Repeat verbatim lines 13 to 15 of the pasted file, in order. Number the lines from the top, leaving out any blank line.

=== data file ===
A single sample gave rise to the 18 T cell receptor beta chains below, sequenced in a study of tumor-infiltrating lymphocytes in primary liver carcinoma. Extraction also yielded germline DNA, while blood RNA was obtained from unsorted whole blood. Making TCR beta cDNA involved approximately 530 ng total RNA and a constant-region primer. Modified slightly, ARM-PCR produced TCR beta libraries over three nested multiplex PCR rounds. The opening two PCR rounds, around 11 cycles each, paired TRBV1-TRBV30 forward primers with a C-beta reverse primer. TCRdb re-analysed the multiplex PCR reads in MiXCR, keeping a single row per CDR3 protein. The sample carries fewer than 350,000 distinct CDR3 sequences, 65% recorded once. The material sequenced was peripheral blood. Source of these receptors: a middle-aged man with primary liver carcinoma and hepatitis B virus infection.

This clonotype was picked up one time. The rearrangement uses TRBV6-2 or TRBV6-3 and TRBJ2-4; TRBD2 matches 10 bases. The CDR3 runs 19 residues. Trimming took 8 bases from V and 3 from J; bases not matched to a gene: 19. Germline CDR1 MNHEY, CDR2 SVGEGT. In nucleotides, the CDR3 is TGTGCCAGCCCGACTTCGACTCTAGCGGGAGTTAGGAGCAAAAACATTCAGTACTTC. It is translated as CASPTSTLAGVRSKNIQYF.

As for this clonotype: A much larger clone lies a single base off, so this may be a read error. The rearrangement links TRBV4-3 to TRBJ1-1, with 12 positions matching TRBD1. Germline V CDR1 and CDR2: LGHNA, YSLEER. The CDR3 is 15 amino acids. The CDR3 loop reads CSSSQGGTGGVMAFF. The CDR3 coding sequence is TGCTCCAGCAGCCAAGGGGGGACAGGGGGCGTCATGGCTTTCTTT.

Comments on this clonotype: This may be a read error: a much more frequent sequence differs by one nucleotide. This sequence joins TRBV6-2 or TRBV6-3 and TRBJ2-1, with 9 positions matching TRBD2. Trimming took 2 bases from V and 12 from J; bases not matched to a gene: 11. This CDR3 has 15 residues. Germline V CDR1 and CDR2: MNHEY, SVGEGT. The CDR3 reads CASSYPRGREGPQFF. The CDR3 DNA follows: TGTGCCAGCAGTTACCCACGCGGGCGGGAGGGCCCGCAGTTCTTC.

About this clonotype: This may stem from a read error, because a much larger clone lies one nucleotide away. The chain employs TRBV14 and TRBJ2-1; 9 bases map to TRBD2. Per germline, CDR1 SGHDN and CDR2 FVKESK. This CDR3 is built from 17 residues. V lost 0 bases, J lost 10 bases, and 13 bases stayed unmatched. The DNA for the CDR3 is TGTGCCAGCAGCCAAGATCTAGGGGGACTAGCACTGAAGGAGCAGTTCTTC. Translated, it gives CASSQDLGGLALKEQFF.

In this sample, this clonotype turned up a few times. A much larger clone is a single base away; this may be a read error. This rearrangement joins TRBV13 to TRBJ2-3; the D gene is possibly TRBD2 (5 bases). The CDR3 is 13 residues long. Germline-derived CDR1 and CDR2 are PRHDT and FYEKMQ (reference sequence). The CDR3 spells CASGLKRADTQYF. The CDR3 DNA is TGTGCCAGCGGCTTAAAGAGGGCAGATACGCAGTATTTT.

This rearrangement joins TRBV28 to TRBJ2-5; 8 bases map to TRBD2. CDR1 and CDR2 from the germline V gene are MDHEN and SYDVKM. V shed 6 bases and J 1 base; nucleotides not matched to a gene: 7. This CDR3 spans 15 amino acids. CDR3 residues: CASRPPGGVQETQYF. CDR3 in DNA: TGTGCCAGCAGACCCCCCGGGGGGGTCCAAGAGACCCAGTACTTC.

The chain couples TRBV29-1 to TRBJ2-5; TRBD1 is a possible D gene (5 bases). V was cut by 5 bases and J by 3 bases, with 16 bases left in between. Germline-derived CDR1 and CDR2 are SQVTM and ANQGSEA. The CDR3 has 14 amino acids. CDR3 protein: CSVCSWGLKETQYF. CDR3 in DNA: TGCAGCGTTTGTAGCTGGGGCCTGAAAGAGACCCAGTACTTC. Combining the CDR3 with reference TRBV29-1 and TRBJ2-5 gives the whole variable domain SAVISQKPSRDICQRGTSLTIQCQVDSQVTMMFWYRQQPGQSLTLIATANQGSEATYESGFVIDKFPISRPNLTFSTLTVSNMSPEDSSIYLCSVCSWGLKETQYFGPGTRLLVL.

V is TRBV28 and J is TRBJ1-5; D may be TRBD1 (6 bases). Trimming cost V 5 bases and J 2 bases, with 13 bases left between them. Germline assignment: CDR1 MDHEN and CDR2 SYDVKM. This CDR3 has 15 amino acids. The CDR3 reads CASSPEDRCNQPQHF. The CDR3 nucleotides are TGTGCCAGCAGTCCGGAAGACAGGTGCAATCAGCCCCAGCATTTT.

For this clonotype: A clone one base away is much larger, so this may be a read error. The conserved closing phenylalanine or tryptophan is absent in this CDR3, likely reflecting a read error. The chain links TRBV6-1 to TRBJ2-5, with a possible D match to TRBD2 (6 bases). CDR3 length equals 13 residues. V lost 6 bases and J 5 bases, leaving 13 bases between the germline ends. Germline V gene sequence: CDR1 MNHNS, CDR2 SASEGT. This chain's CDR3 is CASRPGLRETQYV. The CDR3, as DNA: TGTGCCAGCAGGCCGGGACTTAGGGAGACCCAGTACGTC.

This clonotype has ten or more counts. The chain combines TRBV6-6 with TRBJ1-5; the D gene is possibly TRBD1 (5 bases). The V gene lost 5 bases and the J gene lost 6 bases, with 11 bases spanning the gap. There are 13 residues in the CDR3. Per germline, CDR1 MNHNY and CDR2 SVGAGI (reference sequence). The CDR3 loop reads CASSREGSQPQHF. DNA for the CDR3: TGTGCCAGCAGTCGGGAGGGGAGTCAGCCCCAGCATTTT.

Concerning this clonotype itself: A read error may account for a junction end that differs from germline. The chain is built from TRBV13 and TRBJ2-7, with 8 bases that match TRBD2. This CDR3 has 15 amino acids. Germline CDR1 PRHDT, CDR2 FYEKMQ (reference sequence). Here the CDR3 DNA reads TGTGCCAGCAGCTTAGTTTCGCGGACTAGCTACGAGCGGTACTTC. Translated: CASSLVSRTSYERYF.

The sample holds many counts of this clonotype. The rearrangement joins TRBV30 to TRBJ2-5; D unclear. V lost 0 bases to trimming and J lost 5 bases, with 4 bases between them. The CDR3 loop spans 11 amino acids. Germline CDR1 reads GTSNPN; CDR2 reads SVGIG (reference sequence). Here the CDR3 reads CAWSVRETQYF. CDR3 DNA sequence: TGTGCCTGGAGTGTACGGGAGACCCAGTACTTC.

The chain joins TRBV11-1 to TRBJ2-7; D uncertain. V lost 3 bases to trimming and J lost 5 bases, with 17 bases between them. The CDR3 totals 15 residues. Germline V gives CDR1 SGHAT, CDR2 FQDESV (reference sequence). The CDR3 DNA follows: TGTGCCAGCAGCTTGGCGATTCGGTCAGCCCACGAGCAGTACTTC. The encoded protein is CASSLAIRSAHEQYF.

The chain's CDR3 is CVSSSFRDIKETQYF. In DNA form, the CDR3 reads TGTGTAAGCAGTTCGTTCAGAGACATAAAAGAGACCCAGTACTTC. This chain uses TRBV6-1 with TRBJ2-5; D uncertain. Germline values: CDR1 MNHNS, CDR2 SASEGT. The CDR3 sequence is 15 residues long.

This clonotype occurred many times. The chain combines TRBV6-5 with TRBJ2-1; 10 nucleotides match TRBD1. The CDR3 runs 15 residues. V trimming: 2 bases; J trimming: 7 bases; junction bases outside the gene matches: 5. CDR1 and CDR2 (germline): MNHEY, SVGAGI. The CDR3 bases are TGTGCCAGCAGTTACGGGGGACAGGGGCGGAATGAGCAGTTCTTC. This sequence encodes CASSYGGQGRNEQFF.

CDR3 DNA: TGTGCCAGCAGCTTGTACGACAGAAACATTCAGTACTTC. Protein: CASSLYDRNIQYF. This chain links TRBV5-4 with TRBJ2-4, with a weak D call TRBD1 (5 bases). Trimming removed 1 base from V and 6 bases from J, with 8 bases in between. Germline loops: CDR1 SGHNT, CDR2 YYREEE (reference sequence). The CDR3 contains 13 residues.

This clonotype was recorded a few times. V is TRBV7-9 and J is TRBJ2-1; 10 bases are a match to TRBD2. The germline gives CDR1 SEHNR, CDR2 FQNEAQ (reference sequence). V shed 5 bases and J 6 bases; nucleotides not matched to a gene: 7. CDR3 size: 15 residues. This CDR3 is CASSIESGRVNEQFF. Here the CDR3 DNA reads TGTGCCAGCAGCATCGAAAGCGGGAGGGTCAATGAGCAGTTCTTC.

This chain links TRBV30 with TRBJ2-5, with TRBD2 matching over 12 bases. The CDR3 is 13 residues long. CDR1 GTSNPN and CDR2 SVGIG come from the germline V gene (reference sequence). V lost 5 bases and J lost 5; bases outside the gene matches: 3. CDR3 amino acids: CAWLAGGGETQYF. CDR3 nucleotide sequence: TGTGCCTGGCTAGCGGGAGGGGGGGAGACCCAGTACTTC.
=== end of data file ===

The sample holds many counts of this clonotype. The rearrangement joins TRBV30 to TRBJ2-5; D unclear. V lost 0 bases to trimming and J lost 5 bases, with 4 bases between them. The CDR3 loop spans 11 amino acids. Germline CDR1 reads GTSNPN; CDR2 reads SVGIG (reference sequence). Here the CDR3 reads CAWSVRETQYF. CDR3 DNA sequence: TGTGCCTGGAGTGTACGGGAGACCCAGTACTTC.

The chain joins TRBV11-1 to TRBJ2-7; D uncertain. V lost 3 bases to trimming and J lost 5 bases, with 17 bases between them. The CDR3 totals 15 residues. Germline V gives CDR1 SGHAT, CDR2 FQDESV (reference sequence). The CDR3 DNA follows: TGTGCCAGCAGCTTGGCGATTCGGTCAGCCCACGAGCAGTACTTC. The encoded protein is CASSLAIRSAHEQYF.

The chain's CDR3 is CVSSSFRDIKETQYF. In DNA form, the CDR3 reads TGTGTAAGCAGTTCGTTCAGAGACATAAAAGAGACCCAGTACTTC. This chain uses TRBV6-1 with TRBJ2-5; D uncertain. Germline values: CDR1 MNHNS, CDR2 SASEGT. The CDR3 sequence is 15 residues long.